State finds Aspen Highlands chairlift pusher legally insane |

State finds Aspen Highlands chairlift pusher legally insane

Rick Carroll
The Aspen Times
Thomas Proesel

A man charged with pushing another man off a chairlift in Aspen has been deemed legally insane by a state psychiatrist.

Even so, Pitkin County District Judge Chris Seldin at a hearing Monday set July 15 as the bench trial date for Thomas Proesel in the interest of granting the suspect a speedy trial.

In April, Proesel pleaded not guilty by reason of insanity to an attempted first-degree assault charge stemming from his pushing a 28-year-old snowboarder off the Loge Peak lift at Aspen Highlands on the morning of Jan. 17. The snowboarder, after plummeting 20 to 25 feet into a pile of fresh powder, was not injured.

Proesel’s mental condition at the time is at the center of the case. During a conference call with Seldin and prosecutor Andrea Bryan, Proesel’s attorney, Saskia A. Jordan of Denver, said he was “in a psychotic state at the time of the incident.”

Jordan, during the hearing, noted that she and Bryan have discussed the state’s findings on Proesel and suggested that Bryan will not challenge the report.

“If the finding of insanity is not going to be contested, how much of a trial do we need to have?” Jordan said.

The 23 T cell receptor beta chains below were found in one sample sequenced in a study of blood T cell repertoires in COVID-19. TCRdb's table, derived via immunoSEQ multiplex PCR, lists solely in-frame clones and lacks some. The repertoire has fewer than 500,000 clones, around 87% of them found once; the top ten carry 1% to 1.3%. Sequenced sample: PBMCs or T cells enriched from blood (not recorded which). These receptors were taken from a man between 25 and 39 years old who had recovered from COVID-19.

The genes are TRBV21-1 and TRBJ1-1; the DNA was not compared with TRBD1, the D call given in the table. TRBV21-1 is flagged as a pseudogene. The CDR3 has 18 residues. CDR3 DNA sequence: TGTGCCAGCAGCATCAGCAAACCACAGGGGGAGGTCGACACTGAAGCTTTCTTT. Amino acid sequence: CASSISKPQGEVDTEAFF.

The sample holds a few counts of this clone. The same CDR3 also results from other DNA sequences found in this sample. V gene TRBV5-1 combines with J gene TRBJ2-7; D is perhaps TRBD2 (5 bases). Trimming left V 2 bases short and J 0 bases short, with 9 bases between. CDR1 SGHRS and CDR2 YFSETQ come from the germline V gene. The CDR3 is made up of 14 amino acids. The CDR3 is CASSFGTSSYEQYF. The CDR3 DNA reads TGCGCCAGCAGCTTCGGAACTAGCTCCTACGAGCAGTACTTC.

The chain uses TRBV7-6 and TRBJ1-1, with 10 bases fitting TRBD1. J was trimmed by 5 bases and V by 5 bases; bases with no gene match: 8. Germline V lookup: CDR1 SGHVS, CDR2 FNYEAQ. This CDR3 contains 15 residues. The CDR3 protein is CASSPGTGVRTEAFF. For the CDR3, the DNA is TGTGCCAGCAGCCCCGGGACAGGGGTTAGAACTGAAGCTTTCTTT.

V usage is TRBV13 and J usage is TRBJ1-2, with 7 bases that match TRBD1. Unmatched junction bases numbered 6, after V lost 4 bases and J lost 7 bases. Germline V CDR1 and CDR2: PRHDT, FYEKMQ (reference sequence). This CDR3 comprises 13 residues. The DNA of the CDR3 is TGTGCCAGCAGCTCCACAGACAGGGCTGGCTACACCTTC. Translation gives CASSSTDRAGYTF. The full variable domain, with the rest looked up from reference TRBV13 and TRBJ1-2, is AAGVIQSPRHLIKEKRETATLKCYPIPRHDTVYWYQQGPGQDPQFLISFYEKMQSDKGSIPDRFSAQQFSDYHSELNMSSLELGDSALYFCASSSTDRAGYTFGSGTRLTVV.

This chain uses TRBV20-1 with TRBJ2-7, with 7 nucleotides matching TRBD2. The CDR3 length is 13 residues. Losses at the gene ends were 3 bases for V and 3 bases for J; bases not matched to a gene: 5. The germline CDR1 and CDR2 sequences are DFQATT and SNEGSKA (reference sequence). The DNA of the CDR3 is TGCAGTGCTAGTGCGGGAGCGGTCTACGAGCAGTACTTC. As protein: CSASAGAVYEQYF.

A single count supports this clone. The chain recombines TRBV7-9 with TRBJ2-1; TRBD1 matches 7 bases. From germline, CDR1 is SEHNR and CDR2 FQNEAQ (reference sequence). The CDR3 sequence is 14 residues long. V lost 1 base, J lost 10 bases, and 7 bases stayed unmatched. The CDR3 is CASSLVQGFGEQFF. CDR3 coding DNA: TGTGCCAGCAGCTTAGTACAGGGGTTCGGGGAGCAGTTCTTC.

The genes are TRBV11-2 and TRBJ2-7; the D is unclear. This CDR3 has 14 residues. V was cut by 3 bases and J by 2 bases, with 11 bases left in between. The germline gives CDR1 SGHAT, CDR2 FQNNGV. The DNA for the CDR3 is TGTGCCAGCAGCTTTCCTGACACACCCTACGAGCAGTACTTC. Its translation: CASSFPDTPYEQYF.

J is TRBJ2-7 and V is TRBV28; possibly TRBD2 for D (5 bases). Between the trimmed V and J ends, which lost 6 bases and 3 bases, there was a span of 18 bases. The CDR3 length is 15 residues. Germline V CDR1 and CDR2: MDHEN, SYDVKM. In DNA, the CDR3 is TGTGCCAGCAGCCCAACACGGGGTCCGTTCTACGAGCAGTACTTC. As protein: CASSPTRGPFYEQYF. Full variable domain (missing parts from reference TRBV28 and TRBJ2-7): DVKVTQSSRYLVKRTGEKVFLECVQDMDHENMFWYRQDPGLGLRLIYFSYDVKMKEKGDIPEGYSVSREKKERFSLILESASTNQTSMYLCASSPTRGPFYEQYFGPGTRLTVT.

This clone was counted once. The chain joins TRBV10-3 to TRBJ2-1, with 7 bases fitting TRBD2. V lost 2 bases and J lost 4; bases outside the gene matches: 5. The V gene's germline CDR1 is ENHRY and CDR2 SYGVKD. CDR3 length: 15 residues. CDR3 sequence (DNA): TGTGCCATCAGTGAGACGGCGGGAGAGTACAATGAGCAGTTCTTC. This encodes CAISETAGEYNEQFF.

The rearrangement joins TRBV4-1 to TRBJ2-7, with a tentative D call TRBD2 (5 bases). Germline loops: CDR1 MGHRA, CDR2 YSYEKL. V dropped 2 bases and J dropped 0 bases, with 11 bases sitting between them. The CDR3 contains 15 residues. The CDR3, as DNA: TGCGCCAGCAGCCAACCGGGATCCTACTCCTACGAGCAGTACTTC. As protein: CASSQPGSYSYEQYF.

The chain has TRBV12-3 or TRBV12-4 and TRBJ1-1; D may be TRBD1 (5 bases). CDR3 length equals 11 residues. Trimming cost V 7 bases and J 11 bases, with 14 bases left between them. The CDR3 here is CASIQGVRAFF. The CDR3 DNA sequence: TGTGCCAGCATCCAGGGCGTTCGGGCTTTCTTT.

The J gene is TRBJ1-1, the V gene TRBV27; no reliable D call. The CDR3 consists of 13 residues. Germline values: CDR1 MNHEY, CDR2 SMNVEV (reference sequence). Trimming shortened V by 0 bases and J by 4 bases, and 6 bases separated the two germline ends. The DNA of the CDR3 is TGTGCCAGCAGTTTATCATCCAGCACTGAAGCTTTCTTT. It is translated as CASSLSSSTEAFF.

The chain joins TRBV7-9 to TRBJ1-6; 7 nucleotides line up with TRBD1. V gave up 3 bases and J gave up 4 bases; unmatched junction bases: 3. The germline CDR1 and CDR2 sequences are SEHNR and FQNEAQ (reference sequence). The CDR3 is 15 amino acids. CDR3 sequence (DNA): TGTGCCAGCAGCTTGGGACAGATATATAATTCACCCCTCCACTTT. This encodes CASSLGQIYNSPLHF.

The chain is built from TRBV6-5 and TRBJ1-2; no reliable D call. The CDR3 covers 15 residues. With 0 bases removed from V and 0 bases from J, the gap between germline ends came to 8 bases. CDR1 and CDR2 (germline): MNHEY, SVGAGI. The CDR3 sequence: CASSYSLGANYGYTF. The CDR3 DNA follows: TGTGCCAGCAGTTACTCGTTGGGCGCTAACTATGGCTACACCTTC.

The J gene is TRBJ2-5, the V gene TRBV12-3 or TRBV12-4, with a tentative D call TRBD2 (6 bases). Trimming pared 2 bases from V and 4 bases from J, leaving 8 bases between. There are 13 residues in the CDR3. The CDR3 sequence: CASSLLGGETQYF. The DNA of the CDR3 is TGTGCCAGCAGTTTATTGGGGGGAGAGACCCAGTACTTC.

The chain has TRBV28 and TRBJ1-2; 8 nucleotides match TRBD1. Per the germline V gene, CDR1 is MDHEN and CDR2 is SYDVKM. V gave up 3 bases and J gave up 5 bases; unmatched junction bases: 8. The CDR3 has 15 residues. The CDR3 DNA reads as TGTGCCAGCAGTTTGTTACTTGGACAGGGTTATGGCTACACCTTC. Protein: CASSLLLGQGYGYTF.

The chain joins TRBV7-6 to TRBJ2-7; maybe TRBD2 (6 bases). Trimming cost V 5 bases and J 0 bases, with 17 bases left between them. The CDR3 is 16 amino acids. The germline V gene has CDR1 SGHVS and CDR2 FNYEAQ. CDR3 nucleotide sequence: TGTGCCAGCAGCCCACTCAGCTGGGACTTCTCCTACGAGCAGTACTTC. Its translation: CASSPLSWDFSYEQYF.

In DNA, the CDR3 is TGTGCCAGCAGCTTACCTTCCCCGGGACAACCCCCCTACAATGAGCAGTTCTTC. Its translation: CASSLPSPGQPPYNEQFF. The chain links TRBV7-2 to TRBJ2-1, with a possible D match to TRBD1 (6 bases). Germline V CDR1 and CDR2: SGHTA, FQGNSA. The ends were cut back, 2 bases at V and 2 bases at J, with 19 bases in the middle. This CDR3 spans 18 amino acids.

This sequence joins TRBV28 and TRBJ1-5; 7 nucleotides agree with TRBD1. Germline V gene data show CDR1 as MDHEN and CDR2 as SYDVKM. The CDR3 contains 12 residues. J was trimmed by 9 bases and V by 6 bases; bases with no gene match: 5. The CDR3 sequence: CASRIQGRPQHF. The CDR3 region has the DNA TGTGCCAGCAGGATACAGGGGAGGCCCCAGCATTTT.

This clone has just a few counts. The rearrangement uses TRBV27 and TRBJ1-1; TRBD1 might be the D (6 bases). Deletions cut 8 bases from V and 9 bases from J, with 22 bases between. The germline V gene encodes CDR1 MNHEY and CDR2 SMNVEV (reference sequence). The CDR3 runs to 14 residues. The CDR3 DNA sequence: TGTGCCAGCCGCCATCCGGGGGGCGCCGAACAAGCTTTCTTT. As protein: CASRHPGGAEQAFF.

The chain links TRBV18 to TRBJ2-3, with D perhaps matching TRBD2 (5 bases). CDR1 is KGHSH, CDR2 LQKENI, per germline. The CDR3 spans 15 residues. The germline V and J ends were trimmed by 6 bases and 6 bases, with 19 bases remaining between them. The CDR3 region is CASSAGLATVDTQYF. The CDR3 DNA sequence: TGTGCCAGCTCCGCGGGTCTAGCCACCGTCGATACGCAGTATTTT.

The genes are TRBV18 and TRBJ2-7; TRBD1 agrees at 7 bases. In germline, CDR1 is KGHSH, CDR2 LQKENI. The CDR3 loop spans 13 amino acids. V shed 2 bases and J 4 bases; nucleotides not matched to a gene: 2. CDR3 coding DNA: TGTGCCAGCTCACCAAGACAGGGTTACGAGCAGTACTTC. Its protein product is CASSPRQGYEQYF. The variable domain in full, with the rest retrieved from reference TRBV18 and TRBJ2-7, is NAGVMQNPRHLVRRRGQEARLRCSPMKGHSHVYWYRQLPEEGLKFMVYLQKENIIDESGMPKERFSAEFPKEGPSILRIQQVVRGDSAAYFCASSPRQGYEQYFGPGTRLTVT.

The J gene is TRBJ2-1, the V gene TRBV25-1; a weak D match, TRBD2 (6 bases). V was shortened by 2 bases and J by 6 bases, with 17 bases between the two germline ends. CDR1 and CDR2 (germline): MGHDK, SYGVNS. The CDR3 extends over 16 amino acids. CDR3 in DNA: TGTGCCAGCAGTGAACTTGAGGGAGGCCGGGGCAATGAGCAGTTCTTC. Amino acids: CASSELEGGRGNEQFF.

Bryan declined comment after the hearing.

Proesel did not appear at Monday’s hearing, but his presence will be required for the trial, which won’t have a jury and will be presided over by Seldin. Since Feb. 13, Proesel has resided in the Pasadena Villa Smoky Mountain Lodge, a treatment facility in Tennessee.

Seldin also granted permission to Proesel, 32, formerly an Aspen resident, to live with his parents in Winnetka, Illinois. That arrangement, which includes a set of bond conditions Proesel must abide by, was not contested by the victim, Bryan said.

After he is discharged from Pasadena Villa, Proesel will be in the company of his father on the trip home, according to court records.

Proesel’s father also is under court order to ensure that his son takes his prescribed oral medication, while a physician will monitor his intradermal injections. One drug is an anti-psychotic medication and the other is a mood stabilizer, according to court records.

The judge also allowed Proesel to leave his home, but only if he is accompanied by his father or a relative approved by his father. Proesel also is forbidden from consuming alcohol or using marijuana.

“The court does appreciate the proactive approach the family has taken to ensure that Mr. Proesel is receiving the care he needs,” Seldin said.

A status conference on the case is scheduled for July 5.